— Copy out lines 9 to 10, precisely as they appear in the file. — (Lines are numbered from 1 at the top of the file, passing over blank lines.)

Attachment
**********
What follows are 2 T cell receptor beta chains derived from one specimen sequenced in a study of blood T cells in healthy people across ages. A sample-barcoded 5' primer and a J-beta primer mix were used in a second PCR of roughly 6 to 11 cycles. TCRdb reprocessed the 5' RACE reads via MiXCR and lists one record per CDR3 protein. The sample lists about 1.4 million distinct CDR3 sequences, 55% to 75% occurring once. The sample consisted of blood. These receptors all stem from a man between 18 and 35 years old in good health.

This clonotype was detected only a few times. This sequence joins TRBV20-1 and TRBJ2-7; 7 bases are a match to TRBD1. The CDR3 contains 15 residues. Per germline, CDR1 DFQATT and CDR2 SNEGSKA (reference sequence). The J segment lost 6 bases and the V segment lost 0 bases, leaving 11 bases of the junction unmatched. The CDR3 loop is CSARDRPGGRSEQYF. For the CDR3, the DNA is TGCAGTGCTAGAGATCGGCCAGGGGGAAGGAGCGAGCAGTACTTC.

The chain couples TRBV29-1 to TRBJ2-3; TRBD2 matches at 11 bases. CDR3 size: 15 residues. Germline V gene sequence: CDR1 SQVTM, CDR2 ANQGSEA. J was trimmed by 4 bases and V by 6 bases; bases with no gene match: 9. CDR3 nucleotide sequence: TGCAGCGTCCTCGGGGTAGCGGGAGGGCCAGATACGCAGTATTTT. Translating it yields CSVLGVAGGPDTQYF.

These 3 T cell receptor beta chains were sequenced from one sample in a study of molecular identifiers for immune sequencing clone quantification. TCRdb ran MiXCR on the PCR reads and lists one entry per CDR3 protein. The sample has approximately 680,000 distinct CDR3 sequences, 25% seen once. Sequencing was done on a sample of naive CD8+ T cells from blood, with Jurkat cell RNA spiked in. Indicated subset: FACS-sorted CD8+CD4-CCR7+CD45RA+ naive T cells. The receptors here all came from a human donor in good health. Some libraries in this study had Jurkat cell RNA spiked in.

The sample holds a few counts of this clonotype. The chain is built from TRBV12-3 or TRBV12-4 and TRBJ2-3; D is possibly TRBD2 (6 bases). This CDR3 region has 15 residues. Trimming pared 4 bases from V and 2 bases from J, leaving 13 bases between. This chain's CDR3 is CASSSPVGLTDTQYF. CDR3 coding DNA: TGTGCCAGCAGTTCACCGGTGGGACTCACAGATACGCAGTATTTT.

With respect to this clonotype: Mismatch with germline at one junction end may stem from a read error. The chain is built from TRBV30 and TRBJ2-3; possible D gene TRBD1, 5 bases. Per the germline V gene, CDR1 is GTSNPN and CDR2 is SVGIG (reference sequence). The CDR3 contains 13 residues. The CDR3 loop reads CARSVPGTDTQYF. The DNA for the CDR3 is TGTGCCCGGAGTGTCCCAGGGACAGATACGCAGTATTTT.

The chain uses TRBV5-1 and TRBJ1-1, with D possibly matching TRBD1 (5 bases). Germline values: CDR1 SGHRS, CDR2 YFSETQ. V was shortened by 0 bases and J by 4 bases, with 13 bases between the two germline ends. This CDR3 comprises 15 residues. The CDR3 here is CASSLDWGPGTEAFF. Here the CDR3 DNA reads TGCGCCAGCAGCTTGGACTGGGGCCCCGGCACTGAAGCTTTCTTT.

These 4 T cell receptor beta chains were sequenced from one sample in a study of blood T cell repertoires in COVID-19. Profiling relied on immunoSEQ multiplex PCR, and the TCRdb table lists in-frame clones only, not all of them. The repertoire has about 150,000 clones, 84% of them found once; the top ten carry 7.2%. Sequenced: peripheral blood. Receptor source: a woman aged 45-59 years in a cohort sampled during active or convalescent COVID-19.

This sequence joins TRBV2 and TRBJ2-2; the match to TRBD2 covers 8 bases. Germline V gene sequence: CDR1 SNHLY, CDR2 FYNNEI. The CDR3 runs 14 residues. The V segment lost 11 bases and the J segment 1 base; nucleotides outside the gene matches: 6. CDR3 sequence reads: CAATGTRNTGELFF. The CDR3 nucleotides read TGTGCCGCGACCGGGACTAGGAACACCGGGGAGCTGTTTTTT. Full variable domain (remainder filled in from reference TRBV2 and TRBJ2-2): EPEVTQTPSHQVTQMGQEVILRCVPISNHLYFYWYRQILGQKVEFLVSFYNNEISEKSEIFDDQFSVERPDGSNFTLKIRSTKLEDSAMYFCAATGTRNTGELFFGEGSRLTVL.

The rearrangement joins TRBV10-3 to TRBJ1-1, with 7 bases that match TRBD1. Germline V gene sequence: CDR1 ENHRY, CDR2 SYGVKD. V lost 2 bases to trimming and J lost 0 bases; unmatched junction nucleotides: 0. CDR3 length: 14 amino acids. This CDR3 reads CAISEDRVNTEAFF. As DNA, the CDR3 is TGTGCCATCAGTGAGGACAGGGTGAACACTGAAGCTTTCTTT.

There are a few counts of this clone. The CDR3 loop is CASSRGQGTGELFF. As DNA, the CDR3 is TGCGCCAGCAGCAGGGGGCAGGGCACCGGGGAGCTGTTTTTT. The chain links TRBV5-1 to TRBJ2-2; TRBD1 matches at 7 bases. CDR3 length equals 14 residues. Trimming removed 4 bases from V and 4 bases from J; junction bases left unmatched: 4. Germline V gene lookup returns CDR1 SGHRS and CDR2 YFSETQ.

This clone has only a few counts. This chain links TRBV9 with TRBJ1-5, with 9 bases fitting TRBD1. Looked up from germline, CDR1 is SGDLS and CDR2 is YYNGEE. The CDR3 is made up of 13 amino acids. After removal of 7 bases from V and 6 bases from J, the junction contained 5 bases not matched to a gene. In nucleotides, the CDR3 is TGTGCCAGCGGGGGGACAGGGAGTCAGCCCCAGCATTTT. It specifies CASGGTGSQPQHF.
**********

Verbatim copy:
This sequence joins TRBV2 and TRBJ2-2; the match to TRBD2 covers 8 bases. Germline V gene sequence: CDR1 SNHLY, CDR2 FYNNEI. The CDR3 runs 14 residues. The V segment lost 11 bases and the J segment 1 base; nucleotides outside the gene matches: 6. CDR3 sequence reads: CAATGTRNTGELFF. The CDR3 nucleotides read TGTGCCGCGACCGGGACTAGGAACACCGGGGAGCTGTTTTTT. Full variable domain (remainder filled in from reference TRBV2 and TRBJ2-2): EPEVTQTPSHQVTQMGQEVILRCVPISNHLYFYWYRQILGQKVEFLVSFYNNEISEKSEIFDDQFSVERPDGSNFTLKIRSTKLEDSAMYFCAATGTRNTGELFFGEGSRLTVL.

The rearrangement joins TRBV10-3 to TRBJ1-1, with 7 bases that match TRBD1. Germline V gene sequence: CDR1 ENHRY, CDR2 SYGVKD. V lost 2 bases to trimming and J lost 0 bases; unmatched junction nucleotides: 0. CDR3 length: 14 amino acids. This CDR3 reads CAISEDRVNTEAFF. As DNA, the CDR3 is TGTGCCATCAGTGAGGACAGGGTGAACACTGAAGCTTTCTTT.